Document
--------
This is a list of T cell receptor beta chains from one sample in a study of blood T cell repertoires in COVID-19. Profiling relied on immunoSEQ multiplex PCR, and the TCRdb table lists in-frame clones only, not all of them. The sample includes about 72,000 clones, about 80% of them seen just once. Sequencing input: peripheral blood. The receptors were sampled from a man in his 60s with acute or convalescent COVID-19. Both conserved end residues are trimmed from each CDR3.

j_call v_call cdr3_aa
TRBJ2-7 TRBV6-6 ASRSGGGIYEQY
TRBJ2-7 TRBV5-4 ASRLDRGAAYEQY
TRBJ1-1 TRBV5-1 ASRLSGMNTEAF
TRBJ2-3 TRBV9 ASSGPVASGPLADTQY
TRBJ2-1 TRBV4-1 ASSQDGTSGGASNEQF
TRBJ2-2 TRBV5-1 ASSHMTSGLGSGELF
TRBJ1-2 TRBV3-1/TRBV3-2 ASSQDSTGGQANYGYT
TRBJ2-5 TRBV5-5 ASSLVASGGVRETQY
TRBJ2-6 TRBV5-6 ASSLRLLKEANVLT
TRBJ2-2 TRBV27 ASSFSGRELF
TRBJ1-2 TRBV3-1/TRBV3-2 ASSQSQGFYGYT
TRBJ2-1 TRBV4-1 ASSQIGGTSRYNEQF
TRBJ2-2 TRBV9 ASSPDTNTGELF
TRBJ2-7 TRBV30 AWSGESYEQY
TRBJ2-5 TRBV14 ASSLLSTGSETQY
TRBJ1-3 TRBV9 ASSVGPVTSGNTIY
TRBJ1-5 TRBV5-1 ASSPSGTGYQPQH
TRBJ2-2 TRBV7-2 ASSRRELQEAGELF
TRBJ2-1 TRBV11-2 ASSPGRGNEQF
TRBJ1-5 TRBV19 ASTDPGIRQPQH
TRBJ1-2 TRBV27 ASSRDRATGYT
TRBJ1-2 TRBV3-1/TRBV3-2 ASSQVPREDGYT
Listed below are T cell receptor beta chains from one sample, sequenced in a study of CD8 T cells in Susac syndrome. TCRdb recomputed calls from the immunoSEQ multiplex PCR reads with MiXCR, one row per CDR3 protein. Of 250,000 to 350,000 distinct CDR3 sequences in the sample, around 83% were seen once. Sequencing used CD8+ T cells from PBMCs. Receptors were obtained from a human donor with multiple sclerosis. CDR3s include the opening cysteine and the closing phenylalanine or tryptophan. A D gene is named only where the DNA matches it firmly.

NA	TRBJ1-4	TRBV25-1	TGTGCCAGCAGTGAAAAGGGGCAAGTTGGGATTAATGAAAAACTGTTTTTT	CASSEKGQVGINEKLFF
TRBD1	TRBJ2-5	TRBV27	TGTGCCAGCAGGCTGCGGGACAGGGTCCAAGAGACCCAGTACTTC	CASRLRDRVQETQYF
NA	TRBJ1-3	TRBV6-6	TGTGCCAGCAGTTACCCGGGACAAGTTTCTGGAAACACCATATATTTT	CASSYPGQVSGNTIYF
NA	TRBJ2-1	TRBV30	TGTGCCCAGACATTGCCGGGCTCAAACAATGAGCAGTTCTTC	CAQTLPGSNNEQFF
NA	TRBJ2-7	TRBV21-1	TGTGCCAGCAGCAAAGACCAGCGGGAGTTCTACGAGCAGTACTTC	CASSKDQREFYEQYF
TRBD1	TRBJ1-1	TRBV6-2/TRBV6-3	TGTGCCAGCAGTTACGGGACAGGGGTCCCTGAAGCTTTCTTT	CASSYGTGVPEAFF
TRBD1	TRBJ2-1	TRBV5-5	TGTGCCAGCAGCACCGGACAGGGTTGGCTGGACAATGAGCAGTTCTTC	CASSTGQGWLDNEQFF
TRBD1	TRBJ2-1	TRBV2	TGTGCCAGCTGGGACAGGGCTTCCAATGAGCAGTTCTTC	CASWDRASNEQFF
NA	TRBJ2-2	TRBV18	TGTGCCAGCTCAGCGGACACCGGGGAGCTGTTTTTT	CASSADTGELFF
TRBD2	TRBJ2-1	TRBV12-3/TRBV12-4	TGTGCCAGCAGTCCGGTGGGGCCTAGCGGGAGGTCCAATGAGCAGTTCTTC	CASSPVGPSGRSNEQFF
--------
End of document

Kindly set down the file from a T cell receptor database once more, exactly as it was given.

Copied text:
This is a list of T cell receptor beta chains from one sample in a study of blood T cell repertoires in COVID-19. Profiling relied on immunoSEQ multiplex PCR, and the TCRdb table lists in-frame clones only, not all of them. The sample includes about 72,000 clones, about 80% of them seen just once. Sequencing input: peripheral blood. The receptors were sampled from a man in his 60s with acute or convalescent COVID-19. Both conserved end residues are trimmed from each CDR3.

j_call v_call cdr3_aa
TRBJ2-7 TRBV6-6 ASRSGGGIYEQY
TRBJ2-7 TRBV5-4 ASRLDRGAAYEQY
TRBJ1-1 TRBV5-1 ASRLSGMNTEAF
TRBJ2-3 TRBV9 ASSGPVASGPLADTQY
TRBJ2-1 TRBV4-1 ASSQDGTSGGASNEQF
TRBJ2-2 TRBV5-1 ASSHMTSGLGSGELF
TRBJ1-2 TRBV3-1/TRBV3-2 ASSQDSTGGQANYGYT
TRBJ2-5 TRBV5-5 ASSLVASGGVRETQY
TRBJ2-6 TRBV5-6 ASSLRLLKEANVLT
TRBJ2-2 TRBV27 ASSFSGRELF
TRBJ1-2 TRBV3-1/TRBV3-2 ASSQSQGFYGYT
TRBJ2-1 TRBV4-1 ASSQIGGTSRYNEQF
TRBJ2-2 TRBV9 ASSPDTNTGELF
TRBJ2-7 TRBV30 AWSGESYEQY
TRBJ2-5 TRBV14 ASSLLSTGSETQY
TRBJ1-3 TRBV9 ASSVGPVTSGNTIY
TRBJ1-5 TRBV5-1 ASSPSGTGYQPQH
TRBJ2-2 TRBV7-2 ASSRRELQEAGELF
TRBJ2-1 TRBV11-2 ASSPGRGNEQF
TRBJ1-5 TRBV19 ASTDPGIRQPQH
TRBJ1-2 TRBV27 ASSRDRATGYT
TRBJ1-2 TRBV3-1/TRBV3-2 ASSQVPREDGYT
Listed below are T cell receptor beta chains from one sample, sequenced in a study of CD8 T cells in Susac syndrome. TCRdb recomputed calls from the immunoSEQ multiplex PCR reads with MiXCR, one row per CDR3 protein. Of 250,000 to 350,000 distinct CDR3 sequences in the sample, around 83% were seen once. Sequencing used CD8+ T cells from PBMCs. Receptors were obtained from a human donor with multiple sclerosis. CDR3s include the opening cysteine and the closing phenylalanine or tryptophan. A D gene is named only where the DNA matches it firmly.

NA	TRBJ1-4	TRBV25-1	TGTGCCAGCAGTGAAAAGGGGCAAGTTGGGATTAATGAAAAACTGTTTTTT	CASSEKGQVGINEKLFF
TRBD1	TRBJ2-5	TRBV27	TGTGCCAGCAGGCTGCGGGACAGGGTCCAAGAGACCCAGTACTTC	CASRLRDRVQETQYF
NA	TRBJ1-3	TRBV6-6	TGTGCCAGCAGTTACCCGGGACAAGTTTCTGGAAACACCATATATTTT	CASSYPGQVSGNTIYF
NA	TRBJ2-1	TRBV30	TGTGCCCAGACATTGCCGGGCTCAAACAATGAGCAGTTCTTC	CAQTLPGSNNEQFF
NA	TRBJ2-7	TRBV21-1	TGTGCCAGCAGCAAAGACCAGCGGGAGTTCTACGAGCAGTACTTC	CASSKDQREFYEQYF
TRBD1	TRBJ1-1	TRBV6-2/TRBV6-3	TGTGCCAGCAGTTACGGGACAGGGGTCCCTGAAGCTTTCTTT	CASSYGTGVPEAFF
TRBD1	TRBJ2-1	TRBV5-5	TGTGCCAGCAGCACCGGACAGGGTTGGCTGGACAATGAGCAGTTCTTC	CASSTGQGWLDNEQFF
TRBD1	TRBJ2-1	TRBV2	TGTGCCAGCTGGGACAGGGCTTCCAATGAGCAGTTCTTC	CASWDRASNEQFF
NA	TRBJ2-2	TRBV18	TGTGCCAGCTCAGCGGACACCGGGGAGCTGTTTTTT	CASSADTGELFF
TRBD2	TRBJ2-1	TRBV12-3/TRBV12-4	TGTGCCAGCAGTCCGGTGGGGCCTAGCGGGAGGTCCAATGAGCAGTTCTTC	CASSPVGPSGRSNEQFF